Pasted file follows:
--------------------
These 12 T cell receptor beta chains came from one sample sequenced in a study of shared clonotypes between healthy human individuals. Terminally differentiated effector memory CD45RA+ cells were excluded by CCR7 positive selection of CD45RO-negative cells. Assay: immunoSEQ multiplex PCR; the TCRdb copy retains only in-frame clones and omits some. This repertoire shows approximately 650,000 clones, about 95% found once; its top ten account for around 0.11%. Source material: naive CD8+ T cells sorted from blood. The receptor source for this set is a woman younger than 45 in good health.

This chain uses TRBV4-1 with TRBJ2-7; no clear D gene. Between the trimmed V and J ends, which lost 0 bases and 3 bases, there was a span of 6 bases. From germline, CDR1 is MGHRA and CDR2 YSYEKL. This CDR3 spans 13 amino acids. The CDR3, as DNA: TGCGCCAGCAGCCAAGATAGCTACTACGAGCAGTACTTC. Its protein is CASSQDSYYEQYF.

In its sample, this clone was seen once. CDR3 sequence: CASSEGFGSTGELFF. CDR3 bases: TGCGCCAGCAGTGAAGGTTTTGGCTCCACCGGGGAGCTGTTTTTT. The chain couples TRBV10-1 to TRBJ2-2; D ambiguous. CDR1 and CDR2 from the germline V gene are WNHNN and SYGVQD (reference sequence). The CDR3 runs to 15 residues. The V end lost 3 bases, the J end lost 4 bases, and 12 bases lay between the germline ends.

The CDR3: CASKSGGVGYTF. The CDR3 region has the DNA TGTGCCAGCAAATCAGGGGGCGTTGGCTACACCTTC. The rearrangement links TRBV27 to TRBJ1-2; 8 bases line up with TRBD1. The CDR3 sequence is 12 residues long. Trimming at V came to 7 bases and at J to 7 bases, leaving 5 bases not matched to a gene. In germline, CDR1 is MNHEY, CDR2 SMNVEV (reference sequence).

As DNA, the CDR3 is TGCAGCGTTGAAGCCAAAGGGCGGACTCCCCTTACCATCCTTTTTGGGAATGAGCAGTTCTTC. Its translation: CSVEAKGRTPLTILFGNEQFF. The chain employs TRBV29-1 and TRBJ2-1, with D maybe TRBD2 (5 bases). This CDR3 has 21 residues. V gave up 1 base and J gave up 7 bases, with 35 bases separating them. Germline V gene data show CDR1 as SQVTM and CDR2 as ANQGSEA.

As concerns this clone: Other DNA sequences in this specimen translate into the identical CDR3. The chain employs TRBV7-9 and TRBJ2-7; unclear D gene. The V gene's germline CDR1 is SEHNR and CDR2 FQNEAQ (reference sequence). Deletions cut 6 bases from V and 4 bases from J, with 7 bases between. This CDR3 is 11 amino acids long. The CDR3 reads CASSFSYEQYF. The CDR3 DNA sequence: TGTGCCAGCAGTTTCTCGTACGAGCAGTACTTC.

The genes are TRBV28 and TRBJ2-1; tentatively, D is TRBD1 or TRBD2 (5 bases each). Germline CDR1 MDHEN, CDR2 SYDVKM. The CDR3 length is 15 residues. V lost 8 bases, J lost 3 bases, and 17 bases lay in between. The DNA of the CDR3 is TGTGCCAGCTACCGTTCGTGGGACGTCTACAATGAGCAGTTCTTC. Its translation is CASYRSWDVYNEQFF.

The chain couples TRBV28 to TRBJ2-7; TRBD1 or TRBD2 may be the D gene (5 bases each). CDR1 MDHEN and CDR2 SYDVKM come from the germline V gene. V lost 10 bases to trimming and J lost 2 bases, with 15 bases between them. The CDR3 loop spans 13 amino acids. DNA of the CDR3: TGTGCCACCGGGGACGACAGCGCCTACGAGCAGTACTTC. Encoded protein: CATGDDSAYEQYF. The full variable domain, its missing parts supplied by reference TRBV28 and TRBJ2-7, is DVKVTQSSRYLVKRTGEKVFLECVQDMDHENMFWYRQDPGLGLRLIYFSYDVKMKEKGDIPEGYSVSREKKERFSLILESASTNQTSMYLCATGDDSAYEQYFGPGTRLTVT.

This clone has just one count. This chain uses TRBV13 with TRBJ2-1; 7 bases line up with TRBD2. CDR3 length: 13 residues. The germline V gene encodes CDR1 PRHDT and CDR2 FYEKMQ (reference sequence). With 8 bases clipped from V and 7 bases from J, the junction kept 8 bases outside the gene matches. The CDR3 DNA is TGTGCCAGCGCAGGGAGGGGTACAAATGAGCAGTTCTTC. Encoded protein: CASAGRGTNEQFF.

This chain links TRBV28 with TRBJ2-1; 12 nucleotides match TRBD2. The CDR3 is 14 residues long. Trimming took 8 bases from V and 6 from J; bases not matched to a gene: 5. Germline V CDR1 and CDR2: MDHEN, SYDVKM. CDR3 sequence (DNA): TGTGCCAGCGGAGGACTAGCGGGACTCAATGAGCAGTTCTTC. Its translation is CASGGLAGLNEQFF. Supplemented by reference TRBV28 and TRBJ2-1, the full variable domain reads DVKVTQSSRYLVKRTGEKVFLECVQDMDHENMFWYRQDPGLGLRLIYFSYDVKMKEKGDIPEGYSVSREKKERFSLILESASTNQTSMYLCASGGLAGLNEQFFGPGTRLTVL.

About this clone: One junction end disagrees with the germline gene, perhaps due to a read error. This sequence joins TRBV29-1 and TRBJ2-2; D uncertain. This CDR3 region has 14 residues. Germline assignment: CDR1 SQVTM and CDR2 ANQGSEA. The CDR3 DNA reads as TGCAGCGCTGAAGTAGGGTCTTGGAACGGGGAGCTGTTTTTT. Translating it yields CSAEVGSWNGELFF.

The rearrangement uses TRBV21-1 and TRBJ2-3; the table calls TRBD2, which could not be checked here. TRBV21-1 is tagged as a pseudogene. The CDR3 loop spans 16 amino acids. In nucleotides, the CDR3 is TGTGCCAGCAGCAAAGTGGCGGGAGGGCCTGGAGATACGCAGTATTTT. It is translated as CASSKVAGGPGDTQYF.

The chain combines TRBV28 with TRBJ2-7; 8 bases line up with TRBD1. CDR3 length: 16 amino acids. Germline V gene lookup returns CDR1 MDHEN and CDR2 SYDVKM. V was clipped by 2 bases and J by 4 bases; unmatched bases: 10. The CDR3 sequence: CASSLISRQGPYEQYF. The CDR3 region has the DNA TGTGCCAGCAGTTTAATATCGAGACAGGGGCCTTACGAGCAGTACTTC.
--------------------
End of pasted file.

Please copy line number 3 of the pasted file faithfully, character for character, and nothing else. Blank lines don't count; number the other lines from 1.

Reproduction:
In its sample, this clone was seen once. CDR3 sequence: CASSEGFGSTGELFF. CDR3 bases: TGCGCCAGCAGTGAAGGTTTTGGCTCCACCGGGGAGCTGTTTTTT. The chain couples TRBV10-1 to TRBJ2-2; D ambiguous. CDR1 and CDR2 from the germline V gene are WNHNN and SYGVQD (reference sequence). The CDR3 runs to 15 residues. The V end lost 3 bases, the J end lost 4 bases, and 12 bases lay between the germline ends.